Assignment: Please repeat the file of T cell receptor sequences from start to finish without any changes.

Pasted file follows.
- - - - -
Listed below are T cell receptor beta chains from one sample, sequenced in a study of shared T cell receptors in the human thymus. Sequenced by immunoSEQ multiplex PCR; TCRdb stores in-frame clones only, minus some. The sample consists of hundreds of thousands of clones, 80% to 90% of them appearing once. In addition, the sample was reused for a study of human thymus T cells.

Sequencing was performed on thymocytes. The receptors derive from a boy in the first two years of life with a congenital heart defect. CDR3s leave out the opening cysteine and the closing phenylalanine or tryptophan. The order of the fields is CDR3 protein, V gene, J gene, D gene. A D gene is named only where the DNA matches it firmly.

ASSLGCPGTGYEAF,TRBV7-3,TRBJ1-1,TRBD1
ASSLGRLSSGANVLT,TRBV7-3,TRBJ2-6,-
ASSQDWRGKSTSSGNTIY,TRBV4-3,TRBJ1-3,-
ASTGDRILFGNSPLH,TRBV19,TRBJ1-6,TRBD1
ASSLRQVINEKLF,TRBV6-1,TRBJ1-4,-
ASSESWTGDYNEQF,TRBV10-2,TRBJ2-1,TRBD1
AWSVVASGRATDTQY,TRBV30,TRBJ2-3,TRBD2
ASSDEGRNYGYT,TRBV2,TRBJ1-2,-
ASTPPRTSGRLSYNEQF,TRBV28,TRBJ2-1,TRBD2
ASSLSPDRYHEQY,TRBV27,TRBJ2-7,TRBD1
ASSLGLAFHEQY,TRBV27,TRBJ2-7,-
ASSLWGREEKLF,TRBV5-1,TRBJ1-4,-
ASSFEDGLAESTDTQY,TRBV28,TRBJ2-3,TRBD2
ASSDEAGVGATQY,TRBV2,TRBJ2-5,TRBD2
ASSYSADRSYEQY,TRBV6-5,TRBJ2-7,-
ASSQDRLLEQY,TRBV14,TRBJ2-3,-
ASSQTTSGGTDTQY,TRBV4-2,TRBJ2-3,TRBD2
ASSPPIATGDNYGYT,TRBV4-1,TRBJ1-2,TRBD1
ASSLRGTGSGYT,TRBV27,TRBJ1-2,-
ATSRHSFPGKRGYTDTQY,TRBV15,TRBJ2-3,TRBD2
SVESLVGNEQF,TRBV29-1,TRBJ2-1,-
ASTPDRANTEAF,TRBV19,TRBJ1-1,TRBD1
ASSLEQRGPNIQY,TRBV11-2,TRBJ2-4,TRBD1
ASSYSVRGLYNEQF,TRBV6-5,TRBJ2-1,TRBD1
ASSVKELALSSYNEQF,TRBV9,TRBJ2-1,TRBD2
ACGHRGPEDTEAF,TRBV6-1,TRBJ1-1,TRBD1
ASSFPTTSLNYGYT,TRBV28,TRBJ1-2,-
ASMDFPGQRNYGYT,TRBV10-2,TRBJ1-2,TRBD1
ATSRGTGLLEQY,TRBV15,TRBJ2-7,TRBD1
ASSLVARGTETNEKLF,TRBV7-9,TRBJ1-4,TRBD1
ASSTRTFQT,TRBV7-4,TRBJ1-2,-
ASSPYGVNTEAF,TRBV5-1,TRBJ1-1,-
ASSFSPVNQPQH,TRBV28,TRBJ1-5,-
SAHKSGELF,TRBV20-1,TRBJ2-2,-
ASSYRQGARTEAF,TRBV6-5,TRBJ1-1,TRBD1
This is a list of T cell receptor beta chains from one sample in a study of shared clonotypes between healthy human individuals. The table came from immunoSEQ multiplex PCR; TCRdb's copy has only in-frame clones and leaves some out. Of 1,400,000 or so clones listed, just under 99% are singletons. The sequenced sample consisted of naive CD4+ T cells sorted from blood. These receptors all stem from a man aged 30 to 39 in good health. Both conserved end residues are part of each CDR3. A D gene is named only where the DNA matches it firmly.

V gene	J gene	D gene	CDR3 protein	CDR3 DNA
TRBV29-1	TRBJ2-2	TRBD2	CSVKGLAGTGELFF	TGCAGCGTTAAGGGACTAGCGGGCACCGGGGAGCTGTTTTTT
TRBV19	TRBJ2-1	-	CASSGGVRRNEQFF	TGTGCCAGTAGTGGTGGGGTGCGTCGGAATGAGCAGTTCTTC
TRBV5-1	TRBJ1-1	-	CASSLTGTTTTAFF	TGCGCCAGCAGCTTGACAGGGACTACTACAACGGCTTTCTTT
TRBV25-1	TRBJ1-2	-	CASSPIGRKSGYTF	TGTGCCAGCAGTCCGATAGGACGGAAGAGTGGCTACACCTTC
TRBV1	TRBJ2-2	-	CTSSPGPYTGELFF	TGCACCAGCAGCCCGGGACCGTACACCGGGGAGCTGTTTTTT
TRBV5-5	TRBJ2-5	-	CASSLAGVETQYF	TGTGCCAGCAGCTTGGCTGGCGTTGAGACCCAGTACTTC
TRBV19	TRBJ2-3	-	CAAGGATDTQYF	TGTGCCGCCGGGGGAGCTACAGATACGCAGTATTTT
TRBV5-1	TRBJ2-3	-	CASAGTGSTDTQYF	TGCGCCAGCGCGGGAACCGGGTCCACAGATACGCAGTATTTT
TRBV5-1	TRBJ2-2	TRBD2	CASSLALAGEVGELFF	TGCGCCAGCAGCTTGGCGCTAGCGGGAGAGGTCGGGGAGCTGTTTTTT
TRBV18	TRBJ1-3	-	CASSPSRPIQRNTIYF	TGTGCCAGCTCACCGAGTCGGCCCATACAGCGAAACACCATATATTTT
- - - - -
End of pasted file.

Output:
Listed below are T cell receptor beta chains from one sample, sequenced in a study of shared T cell receptors in the human thymus. Sequenced by immunoSEQ multiplex PCR; TCRdb stores in-frame clones only, minus some. The sample consists of hundreds of thousands of clones, 80% to 90% of them appearing once. In addition, the sample was reused for a study of human thymus T cells.

Sequencing was performed on thymocytes. The receptors derive from a boy in the first two years of life with a congenital heart defect. CDR3s leave out the opening cysteine and the closing phenylalanine or tryptophan. The order of the fields is CDR3 protein, V gene, J gene, D gene. A D gene is named only where the DNA matches it firmly.

ASSLGCPGTGYEAF,TRBV7-3,TRBJ1-1,TRBD1
ASSLGRLSSGANVLT,TRBV7-3,TRBJ2-6,-
ASSQDWRGKSTSSGNTIY,TRBV4-3,TRBJ1-3,-
ASTGDRILFGNSPLH,TRBV19,TRBJ1-6,TRBD1
ASSLRQVINEKLF,TRBV6-1,TRBJ1-4,-
ASSESWTGDYNEQF,TRBV10-2,TRBJ2-1,TRBD1
AWSVVASGRATDTQY,TRBV30,TRBJ2-3,TRBD2
ASSDEGRNYGYT,TRBV2,TRBJ1-2,-
ASTPPRTSGRLSYNEQF,TRBV28,TRBJ2-1,TRBD2
ASSLSPDRYHEQY,TRBV27,TRBJ2-7,TRBD1
ASSLGLAFHEQY,TRBV27,TRBJ2-7,-
ASSLWGREEKLF,TRBV5-1,TRBJ1-4,-
ASSFEDGLAESTDTQY,TRBV28,TRBJ2-3,TRBD2
ASSDEAGVGATQY,TRBV2,TRBJ2-5,TRBD2
ASSYSADRSYEQY,TRBV6-5,TRBJ2-7,-
ASSQDRLLEQY,TRBV14,TRBJ2-3,-
ASSQTTSGGTDTQY,TRBV4-2,TRBJ2-3,TRBD2
ASSPPIATGDNYGYT,TRBV4-1,TRBJ1-2,TRBD1
ASSLRGTGSGYT,TRBV27,TRBJ1-2,-
ATSRHSFPGKRGYTDTQY,TRBV15,TRBJ2-3,TRBD2
SVESLVGNEQF,TRBV29-1,TRBJ2-1,-
ASTPDRANTEAF,TRBV19,TRBJ1-1,TRBD1
ASSLEQRGPNIQY,TRBV11-2,TRBJ2-4,TRBD1
ASSYSVRGLYNEQF,TRBV6-5,TRBJ2-1,TRBD1
ASSVKELALSSYNEQF,TRBV9,TRBJ2-1,TRBD2
ACGHRGPEDTEAF,TRBV6-1,TRBJ1-1,TRBD1
ASSFPTTSLNYGYT,TRBV28,TRBJ1-2,-
ASMDFPGQRNYGYT,TRBV10-2,TRBJ1-2,TRBD1
ATSRGTGLLEQY,TRBV15,TRBJ2-7,TRBD1
ASSLVARGTETNEKLF,TRBV7-9,TRBJ1-4,TRBD1
ASSTRTFQT,TRBV7-4,TRBJ1-2,-
ASSPYGVNTEAF,TRBV5-1,TRBJ1-1,-
ASSFSPVNQPQH,TRBV28,TRBJ1-5,-
SAHKSGELF,TRBV20-1,TRBJ2-2,-
ASSYRQGARTEAF,TRBV6-5,TRBJ1-1,TRBD1
This is a list of T cell receptor beta chains from one sample in a study of shared clonotypes between healthy human individuals. The table came from immunoSEQ multiplex PCR; TCRdb's copy has only in-frame clones and leaves some out. Of 1,400,000 or so clones listed, just under 99% are singletons. The sequenced sample consisted of naive CD4+ T cells sorted from blood. These receptors all stem from a man aged 30 to 39 in good health. Both conserved end residues are part of each CDR3. A D gene is named only where the DNA matches it firmly.

V gene	J gene	D gene	CDR3 protein	CDR3 DNA
TRBV29-1	TRBJ2-2	TRBD2	CSVKGLAGTGELFF	TGCAGCGTTAAGGGACTAGCGGGCACCGGGGAGCTGTTTTTT
TRBV19	TRBJ2-1	-	CASSGGVRRNEQFF	TGTGCCAGTAGTGGTGGGGTGCGTCGGAATGAGCAGTTCTTC
TRBV5-1	TRBJ1-1	-	CASSLTGTTTTAFF	TGCGCCAGCAGCTTGACAGGGACTACTACAACGGCTTTCTTT
TRBV25-1	TRBJ1-2	-	CASSPIGRKSGYTF	TGTGCCAGCAGTCCGATAGGACGGAAGAGTGGCTACACCTTC
TRBV1	TRBJ2-2	-	CTSSPGPYTGELFF	TGCACCAGCAGCCCGGGACCGTACACCGGGGAGCTGTTTTTT
TRBV5-5	TRBJ2-5	-	CASSLAGVETQYF	TGTGCCAGCAGCTTGGCTGGCGTTGAGACCCAGTACTTC
TRBV19	TRBJ2-3	-	CAAGGATDTQYF	TGTGCCGCCGGGGGAGCTACAGATACGCAGTATTTT
TRBV5-1	TRBJ2-3	-	CASAGTGSTDTQYF	TGCGCCAGCGCGGGAACCGGGTCCACAGATACGCAGTATTTT
TRBV5-1	TRBJ2-2	TRBD2	CASSLALAGEVGELFF	TGCGCCAGCAGCTTGGCGCTAGCGGGAGAGGTCGGGGAGCTGTTTTTT
TRBV18	TRBJ1-3	-	CASSPSRPIQRNTIYF	TGTGCCAGCTCACCGAGTCGGCCCATACAGCGAAACACCATATATTTT